Hector Barajas, pardoned veteran and founder of the Deported Veterans Support House. Photo Credit: HDDD

The San Diego County Board of Supervisors Tuesday unanimously approved placing an office across the U.S.-Mexico border to help deported veterans receive federal benefits.

The county will open a San Diego Vet Connect station at The Bunker in Tijuana, Mexico, a facility founded by U.S. Army veteran Hector Barajas, who is now a U.S. citizen.

The board also voted in favor of a staff feasibility study on the project, which would expand an existing program offered at five county libraries.

Supervisor Nathan Fletcher proposed establishing a Vet Connect station in Mexico last December.

“The respect and dignity our veterans deserve knows no borders,” Fletcher said after Tuesday’s meeting. “With the board’s action today, deported veterans will soon have access to benefit counseling, housing assistance, Veterans Administration care, state veterans’ homes and employment opportunities — services they are owed for defending our country.”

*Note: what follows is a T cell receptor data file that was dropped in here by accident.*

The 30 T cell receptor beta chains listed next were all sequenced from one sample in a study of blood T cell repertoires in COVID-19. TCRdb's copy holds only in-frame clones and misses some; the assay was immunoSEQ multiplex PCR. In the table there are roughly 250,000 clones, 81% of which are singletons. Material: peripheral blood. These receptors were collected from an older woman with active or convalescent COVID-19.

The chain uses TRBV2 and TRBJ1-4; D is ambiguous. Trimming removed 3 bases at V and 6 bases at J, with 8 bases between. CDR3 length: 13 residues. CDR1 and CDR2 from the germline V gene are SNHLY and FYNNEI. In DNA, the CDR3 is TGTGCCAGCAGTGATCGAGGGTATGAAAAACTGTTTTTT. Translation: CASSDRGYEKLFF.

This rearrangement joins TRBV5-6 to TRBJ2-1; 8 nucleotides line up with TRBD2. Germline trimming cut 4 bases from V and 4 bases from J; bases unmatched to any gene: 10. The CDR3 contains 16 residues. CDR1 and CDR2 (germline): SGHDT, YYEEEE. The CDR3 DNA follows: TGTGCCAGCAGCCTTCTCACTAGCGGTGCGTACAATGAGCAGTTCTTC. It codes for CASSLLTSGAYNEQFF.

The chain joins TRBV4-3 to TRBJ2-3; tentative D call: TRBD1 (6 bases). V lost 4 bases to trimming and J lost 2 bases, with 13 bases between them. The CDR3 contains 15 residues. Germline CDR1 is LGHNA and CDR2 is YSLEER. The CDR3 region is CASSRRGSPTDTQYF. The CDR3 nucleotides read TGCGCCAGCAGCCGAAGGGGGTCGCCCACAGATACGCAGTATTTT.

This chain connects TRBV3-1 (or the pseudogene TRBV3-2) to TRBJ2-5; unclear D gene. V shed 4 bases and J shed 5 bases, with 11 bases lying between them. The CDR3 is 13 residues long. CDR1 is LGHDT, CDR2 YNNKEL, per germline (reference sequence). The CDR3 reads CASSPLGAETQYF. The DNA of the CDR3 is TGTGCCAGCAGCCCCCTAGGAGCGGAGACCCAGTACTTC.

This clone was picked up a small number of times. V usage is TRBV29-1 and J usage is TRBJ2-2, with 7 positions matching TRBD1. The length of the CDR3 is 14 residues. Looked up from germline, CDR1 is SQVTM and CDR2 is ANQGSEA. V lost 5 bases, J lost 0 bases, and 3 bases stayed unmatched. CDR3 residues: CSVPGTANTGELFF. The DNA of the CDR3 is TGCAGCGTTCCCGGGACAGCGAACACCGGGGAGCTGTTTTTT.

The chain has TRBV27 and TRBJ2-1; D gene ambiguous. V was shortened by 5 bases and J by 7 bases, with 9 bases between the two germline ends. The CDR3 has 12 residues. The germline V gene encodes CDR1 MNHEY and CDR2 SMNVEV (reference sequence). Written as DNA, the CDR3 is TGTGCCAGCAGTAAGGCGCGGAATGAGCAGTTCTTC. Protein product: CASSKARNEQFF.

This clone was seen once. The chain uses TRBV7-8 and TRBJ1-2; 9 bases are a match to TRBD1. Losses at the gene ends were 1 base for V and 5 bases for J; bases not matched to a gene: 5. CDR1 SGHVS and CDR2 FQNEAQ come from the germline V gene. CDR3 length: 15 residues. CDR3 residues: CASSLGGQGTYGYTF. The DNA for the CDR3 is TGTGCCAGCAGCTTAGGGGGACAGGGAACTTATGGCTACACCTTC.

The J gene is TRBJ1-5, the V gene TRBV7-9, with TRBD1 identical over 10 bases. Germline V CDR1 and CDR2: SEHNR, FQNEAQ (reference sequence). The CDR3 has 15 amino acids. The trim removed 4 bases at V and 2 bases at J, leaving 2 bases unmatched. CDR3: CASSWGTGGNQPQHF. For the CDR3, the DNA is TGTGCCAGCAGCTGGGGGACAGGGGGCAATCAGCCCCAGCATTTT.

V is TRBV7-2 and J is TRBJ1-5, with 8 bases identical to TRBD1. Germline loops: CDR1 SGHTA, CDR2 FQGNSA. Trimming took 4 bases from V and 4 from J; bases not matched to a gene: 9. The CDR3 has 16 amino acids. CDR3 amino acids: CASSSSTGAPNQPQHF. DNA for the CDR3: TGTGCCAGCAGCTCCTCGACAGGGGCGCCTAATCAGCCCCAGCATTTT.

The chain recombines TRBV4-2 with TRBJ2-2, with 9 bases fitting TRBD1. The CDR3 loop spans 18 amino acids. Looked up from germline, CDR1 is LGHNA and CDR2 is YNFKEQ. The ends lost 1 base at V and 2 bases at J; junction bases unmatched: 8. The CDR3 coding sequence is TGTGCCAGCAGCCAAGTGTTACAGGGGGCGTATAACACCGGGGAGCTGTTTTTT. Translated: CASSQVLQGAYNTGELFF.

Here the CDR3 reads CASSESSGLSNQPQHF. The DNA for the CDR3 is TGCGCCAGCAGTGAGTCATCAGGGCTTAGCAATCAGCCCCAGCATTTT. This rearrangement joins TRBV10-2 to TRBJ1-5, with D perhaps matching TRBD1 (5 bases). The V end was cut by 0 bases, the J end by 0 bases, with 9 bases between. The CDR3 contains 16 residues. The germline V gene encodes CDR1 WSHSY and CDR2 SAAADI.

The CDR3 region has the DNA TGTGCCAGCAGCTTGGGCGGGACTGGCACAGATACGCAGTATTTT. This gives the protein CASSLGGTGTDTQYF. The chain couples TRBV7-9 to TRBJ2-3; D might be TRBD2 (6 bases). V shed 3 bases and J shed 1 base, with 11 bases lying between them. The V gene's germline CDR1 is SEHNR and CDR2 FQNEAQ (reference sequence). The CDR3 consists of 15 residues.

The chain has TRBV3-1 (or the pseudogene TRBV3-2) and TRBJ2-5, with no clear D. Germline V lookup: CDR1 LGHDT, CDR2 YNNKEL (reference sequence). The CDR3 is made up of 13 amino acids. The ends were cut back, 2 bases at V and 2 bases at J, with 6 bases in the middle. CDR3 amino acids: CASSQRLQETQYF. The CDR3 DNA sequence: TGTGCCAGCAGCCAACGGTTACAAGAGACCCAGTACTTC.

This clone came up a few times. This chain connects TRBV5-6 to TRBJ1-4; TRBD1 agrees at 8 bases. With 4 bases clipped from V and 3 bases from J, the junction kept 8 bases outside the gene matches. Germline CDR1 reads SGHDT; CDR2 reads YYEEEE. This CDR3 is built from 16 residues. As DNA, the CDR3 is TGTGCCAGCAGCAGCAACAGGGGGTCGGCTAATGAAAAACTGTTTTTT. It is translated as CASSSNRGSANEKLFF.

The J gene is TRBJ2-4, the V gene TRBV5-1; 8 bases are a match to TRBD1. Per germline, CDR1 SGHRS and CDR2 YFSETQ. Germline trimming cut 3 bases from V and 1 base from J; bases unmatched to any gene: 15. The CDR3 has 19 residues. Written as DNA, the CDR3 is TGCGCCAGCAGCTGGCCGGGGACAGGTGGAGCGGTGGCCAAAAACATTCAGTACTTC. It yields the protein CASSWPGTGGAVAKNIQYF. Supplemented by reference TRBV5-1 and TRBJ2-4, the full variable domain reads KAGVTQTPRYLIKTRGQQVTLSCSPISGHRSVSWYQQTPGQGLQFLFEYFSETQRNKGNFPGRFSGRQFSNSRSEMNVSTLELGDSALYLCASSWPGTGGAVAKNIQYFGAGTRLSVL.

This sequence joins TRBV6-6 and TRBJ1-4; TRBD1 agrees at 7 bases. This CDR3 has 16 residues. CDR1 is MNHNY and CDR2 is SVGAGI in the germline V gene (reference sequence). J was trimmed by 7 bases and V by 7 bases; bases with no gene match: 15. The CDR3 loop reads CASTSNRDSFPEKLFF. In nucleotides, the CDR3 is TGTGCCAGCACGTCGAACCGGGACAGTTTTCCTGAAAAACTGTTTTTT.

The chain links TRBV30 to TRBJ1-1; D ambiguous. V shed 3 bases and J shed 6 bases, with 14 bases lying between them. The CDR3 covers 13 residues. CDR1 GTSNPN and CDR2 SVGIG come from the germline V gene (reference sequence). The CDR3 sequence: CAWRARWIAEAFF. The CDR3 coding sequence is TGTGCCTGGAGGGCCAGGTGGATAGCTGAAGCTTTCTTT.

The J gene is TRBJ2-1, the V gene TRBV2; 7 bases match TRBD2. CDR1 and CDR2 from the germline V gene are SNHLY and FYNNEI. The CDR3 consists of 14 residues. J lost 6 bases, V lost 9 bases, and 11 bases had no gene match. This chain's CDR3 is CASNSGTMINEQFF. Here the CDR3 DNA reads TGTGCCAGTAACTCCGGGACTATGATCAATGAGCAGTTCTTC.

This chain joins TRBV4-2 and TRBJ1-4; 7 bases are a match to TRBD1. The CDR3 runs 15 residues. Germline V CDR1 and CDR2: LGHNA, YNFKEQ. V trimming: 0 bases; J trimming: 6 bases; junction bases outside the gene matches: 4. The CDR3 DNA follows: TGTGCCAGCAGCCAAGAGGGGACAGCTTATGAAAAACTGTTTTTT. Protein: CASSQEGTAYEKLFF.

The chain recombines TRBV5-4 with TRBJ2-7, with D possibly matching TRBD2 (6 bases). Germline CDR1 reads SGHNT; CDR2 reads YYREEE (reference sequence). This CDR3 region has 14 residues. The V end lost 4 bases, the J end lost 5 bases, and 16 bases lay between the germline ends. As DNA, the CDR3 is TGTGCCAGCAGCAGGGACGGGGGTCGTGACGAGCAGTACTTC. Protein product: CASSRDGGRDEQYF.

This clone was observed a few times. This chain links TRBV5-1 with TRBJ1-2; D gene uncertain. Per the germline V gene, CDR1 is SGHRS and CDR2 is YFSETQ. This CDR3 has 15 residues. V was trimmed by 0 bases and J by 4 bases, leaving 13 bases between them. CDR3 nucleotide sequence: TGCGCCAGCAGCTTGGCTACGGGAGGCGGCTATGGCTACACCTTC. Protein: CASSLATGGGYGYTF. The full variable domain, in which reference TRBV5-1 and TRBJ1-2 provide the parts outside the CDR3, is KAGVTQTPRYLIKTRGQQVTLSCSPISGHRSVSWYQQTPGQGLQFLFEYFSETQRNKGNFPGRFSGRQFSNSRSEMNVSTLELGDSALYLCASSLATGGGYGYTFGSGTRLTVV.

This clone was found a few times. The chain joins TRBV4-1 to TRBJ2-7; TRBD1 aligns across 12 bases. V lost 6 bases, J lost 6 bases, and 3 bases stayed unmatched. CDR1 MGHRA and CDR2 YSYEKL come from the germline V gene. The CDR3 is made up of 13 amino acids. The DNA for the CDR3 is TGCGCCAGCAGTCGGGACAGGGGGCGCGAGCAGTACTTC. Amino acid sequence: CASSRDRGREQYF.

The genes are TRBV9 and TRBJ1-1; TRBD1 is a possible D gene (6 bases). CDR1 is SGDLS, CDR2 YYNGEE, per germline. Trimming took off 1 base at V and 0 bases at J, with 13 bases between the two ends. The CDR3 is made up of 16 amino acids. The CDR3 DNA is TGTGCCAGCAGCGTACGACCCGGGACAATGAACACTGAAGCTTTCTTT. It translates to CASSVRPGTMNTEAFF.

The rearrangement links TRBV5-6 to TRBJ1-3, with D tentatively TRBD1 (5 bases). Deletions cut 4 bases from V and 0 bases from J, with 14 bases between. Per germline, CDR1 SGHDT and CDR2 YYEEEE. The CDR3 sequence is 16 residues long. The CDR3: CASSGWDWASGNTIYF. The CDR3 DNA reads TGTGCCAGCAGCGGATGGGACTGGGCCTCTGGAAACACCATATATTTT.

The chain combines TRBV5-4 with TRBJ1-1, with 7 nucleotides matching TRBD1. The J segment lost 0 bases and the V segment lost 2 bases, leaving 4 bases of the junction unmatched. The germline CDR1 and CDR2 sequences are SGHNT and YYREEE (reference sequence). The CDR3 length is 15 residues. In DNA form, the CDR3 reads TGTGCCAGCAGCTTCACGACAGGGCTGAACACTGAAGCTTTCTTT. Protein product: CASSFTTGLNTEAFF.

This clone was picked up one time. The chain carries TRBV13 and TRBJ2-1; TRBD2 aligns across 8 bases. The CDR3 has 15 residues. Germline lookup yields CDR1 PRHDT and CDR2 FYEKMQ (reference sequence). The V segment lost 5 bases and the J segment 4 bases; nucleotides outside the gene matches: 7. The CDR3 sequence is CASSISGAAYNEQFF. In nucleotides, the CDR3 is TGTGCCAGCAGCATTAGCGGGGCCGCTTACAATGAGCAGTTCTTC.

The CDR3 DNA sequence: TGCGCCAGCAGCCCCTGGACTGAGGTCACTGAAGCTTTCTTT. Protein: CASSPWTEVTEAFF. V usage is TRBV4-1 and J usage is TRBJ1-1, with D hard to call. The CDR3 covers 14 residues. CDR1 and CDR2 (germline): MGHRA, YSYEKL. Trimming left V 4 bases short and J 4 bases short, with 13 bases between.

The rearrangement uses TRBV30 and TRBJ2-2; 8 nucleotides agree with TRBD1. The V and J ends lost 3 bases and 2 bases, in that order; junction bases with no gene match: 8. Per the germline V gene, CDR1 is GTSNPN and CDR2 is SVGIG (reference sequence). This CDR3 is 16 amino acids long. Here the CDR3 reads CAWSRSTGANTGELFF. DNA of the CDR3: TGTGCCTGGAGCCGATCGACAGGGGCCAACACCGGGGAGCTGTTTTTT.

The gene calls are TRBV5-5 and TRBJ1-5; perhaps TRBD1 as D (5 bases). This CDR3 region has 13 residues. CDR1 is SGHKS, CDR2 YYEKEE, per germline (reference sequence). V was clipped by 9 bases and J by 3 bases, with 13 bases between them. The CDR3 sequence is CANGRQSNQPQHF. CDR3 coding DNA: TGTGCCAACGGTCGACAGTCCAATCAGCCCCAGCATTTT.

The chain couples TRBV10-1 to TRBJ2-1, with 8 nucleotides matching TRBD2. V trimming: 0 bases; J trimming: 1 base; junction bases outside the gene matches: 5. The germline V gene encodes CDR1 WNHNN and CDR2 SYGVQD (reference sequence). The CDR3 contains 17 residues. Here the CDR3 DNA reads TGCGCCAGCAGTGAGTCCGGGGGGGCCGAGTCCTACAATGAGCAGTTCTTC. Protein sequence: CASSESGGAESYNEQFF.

Before he and his fellow supervisors voted, Fletcher said most Americans “are shocked and surprised” that federal authorities are deporting honorably discharged veterans, a policy that has been carried out for many years.

According to information provided by the county, establishing a Vet Connect station with a secure internet connection would provide access to veterans services to 4,500 veterans living in the Baja California region, regardless of their citizenship status.

The project could cost up to $27,000 in fiscal year 2019-20 and an estimated $4,000 in ongoing costs annually beginning in the 2020-21 fiscal year, according to the county.

— City News Service

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Chris Jennewein

Chris Jennewein is Editor & Publisher of Times of San Diego.